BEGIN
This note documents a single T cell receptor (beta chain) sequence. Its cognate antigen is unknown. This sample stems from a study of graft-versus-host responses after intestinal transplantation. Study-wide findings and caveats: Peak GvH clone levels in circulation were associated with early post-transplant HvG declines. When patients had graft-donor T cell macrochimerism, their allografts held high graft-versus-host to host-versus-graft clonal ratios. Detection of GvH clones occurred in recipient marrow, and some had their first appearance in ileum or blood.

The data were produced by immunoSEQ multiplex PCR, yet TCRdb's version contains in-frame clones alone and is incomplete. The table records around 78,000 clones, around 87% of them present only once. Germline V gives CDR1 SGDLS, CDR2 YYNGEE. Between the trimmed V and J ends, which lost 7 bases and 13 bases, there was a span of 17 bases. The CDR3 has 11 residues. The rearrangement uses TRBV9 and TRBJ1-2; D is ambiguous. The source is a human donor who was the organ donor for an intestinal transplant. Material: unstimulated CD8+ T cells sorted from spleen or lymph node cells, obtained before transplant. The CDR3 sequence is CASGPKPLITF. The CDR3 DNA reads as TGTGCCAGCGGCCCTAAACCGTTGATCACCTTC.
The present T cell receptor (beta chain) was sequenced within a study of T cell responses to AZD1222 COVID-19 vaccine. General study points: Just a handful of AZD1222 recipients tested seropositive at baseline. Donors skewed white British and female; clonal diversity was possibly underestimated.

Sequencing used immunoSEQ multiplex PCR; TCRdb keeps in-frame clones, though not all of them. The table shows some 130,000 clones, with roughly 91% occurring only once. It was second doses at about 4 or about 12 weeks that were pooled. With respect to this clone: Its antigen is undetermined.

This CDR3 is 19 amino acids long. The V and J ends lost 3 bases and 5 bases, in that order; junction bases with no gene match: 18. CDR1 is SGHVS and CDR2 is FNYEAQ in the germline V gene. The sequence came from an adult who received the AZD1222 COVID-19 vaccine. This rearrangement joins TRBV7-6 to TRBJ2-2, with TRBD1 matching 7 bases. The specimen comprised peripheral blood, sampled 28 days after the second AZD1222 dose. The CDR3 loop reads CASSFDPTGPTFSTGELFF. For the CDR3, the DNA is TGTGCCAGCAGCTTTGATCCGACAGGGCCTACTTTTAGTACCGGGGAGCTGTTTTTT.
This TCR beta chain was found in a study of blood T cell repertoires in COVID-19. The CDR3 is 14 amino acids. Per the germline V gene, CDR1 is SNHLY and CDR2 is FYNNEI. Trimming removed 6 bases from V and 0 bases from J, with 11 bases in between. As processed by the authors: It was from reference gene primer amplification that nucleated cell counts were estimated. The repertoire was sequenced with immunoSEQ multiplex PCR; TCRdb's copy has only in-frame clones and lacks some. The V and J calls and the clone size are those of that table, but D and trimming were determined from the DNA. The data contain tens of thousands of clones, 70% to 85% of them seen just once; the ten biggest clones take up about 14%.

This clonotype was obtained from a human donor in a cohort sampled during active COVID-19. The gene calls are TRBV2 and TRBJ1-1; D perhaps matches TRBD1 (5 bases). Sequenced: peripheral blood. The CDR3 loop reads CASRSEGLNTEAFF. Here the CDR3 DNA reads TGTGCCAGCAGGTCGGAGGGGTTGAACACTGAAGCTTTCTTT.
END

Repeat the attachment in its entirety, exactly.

This note documents a single T cell receptor (beta chain) sequence. Its cognate antigen is unknown. This sample stems from a study of graft-versus-host responses after intestinal transplantation. Study-wide findings and caveats: Peak GvH clone levels in circulation were associated with early post-transplant HvG declines. When patients had graft-donor T cell macrochimerism, their allografts held high graft-versus-host to host-versus-graft clonal ratios. Detection of GvH clones occurred in recipient marrow, and some had their first appearance in ileum or blood.

The data were produced by immunoSEQ multiplex PCR, yet TCRdb's version contains in-frame clones alone and is incomplete. The table records around 78,000 clones, around 87% of them present only once. Germline V gives CDR1 SGDLS, CDR2 YYNGEE. Between the trimmed V and J ends, which lost 7 bases and 13 bases, there was a span of 17 bases. The CDR3 has 11 residues. The rearrangement uses TRBV9 and TRBJ1-2; D is ambiguous. The source is a human donor who was the organ donor for an intestinal transplant. Material: unstimulated CD8+ T cells sorted from spleen or lymph node cells, obtained before transplant. The CDR3 sequence is CASGPKPLITF. The CDR3 DNA reads as TGTGCCAGCGGCCCTAAACCGTTGATCACCTTC.
The present T cell receptor (beta chain) was sequenced within a study of T cell responses to AZD1222 COVID-19 vaccine. General study points: Just a handful of AZD1222 recipients tested seropositive at baseline. Donors skewed white British and female; clonal diversity was possibly underestimated.

Sequencing used immunoSEQ multiplex PCR; TCRdb keeps in-frame clones, though not all of them. The table shows some 130,000 clones, with roughly 91% occurring only once. It was second doses at about 4 or about 12 weeks that were pooled. With respect to this clone: Its antigen is undetermined.

This CDR3 is 19 amino acids long. The V and J ends lost 3 bases and 5 bases, in that order; junction bases with no gene match: 18. CDR1 is SGHVS and CDR2 is FNYEAQ in the germline V gene. The sequence came from an adult who received the AZD1222 COVID-19 vaccine. This rearrangement joins TRBV7-6 to TRBJ2-2, with TRBD1 matching 7 bases. The specimen comprised peripheral blood, sampled 28 days after the second AZD1222 dose. The CDR3 loop reads CASSFDPTGPTFSTGELFF. For the CDR3, the DNA is TGTGCCAGCAGCTTTGATCCGACAGGGCCTACTTTTAGTACCGGGGAGCTGTTTTTT.
This TCR beta chain was found in a study of blood T cell repertoires in COVID-19. The CDR3 is 14 amino acids. Per the germline V gene, CDR1 is SNHLY and CDR2 is FYNNEI. Trimming removed 6 bases from V and 0 bases from J, with 11 bases in between. As processed by the authors: It was from reference gene primer amplification that nucleated cell counts were estimated. The repertoire was sequenced with immunoSEQ multiplex PCR; TCRdb's copy has only in-frame clones and lacks some. The V and J calls and the clone size are those of that table, but D and trimming were determined from the DNA. The data contain tens of thousands of clones, 70% to 85% of them seen just once; the ten biggest clones take up about 14%.

This clonotype was obtained from a human donor in a cohort sampled during active COVID-19. The gene calls are TRBV2 and TRBJ1-1; D perhaps matches TRBD1 (5 bases). Sequenced: peripheral blood. The CDR3 loop reads CASRSEGLNTEAFF. Here the CDR3 DNA reads TGTGCCAGCAGGTCGGAGGGGTTGAACACTGAAGCTTTCTTT.